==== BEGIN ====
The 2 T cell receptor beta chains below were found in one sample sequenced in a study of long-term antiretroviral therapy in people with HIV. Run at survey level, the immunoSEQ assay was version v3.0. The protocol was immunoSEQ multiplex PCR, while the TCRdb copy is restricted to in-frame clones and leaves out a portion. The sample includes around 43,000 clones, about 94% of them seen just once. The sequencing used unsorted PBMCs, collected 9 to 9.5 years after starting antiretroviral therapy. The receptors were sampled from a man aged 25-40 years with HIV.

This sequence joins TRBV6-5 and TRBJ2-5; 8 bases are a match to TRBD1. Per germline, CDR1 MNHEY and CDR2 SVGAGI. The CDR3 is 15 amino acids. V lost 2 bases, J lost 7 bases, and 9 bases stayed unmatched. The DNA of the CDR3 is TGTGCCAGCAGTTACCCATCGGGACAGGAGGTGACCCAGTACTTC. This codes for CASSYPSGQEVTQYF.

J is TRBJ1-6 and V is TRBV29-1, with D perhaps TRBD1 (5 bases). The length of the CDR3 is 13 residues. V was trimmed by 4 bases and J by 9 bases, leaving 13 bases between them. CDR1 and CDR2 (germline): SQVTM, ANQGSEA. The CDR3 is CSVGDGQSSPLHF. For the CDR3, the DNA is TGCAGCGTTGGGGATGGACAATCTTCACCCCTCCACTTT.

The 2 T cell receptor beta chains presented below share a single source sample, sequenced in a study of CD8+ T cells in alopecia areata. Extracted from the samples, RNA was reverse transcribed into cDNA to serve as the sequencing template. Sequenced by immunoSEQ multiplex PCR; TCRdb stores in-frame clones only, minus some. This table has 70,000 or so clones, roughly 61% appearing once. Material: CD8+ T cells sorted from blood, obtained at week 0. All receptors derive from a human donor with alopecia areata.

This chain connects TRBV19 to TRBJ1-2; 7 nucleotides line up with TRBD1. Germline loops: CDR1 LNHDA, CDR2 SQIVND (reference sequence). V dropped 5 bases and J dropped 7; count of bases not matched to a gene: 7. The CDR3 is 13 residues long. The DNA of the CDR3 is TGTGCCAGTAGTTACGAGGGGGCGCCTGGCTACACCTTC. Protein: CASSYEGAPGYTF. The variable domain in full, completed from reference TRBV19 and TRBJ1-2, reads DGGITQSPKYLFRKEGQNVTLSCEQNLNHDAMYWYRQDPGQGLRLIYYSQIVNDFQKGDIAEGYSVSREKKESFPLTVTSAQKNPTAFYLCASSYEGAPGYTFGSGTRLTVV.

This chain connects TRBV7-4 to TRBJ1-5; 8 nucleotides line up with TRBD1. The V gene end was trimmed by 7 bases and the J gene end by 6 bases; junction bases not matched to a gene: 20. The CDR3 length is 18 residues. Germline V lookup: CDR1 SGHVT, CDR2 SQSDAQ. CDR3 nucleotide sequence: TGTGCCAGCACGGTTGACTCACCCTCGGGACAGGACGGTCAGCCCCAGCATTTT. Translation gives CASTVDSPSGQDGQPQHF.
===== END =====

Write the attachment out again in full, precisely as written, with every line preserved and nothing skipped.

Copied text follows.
The 2 T cell receptor beta chains below were found in one sample sequenced in a study of long-term antiretroviral therapy in people with HIV. Run at survey level, the immunoSEQ assay was version v3.0. The protocol was immunoSEQ multiplex PCR, while the TCRdb copy is restricted to in-frame clones and leaves out a portion. The sample includes around 43,000 clones, about 94% of them seen just once. The sequencing used unsorted PBMCs, collected 9 to 9.5 years after starting antiretroviral therapy. The receptors were sampled from a man aged 25-40 years with HIV.

This sequence joins TRBV6-5 and TRBJ2-5; 8 bases are a match to TRBD1. Per germline, CDR1 MNHEY and CDR2 SVGAGI. The CDR3 is 15 amino acids. V lost 2 bases, J lost 7 bases, and 9 bases stayed unmatched. The DNA of the CDR3 is TGTGCCAGCAGTTACCCATCGGGACAGGAGGTGACCCAGTACTTC. This codes for CASSYPSGQEVTQYF.

J is TRBJ1-6 and V is TRBV29-1, with D perhaps TRBD1 (5 bases). The length of the CDR3 is 13 residues. V was trimmed by 4 bases and J by 9 bases, leaving 13 bases between them. CDR1 and CDR2 (germline): SQVTM, ANQGSEA. The CDR3 is CSVGDGQSSPLHF. For the CDR3, the DNA is TGCAGCGTTGGGGATGGACAATCTTCACCCCTCCACTTT.

The 2 T cell receptor beta chains presented below share a single source sample, sequenced in a study of CD8+ T cells in alopecia areata. Extracted from the samples, RNA was reverse transcribed into cDNA to serve as the sequencing template. Sequenced by immunoSEQ multiplex PCR; TCRdb stores in-frame clones only, minus some. This table has 70,000 or so clones, roughly 61% appearing once. Material: CD8+ T cells sorted from blood, obtained at week 0. All receptors derive from a human donor with alopecia areata.

This chain connects TRBV19 to TRBJ1-2; 7 nucleotides line up with TRBD1. Germline loops: CDR1 LNHDA, CDR2 SQIVND (reference sequence). V dropped 5 bases and J dropped 7; count of bases not matched to a gene: 7. The CDR3 is 13 residues long. The DNA of the CDR3 is TGTGCCAGTAGTTACGAGGGGGCGCCTGGCTACACCTTC. Protein: CASSYEGAPGYTF. The variable domain in full, completed from reference TRBV19 and TRBJ1-2, reads DGGITQSPKYLFRKEGQNVTLSCEQNLNHDAMYWYRQDPGQGLRLIYYSQIVNDFQKGDIAEGYSVSREKKESFPLTVTSAQKNPTAFYLCASSYEGAPGYTFGSGTRLTVV.

This chain connects TRBV7-4 to TRBJ1-5; 8 nucleotides line up with TRBD1. The V gene end was trimmed by 7 bases and the J gene end by 6 bases; junction bases not matched to a gene: 20. The CDR3 length is 18 residues. Germline V lookup: CDR1 SGHVT, CDR2 SQSDAQ. CDR3 nucleotide sequence: TGTGCCAGCACGGTTGACTCACCCTCGGGACAGGACGGTCAGCCCCAGCATTTT. Translation gives CASTVDSPSGQDGQPQHF.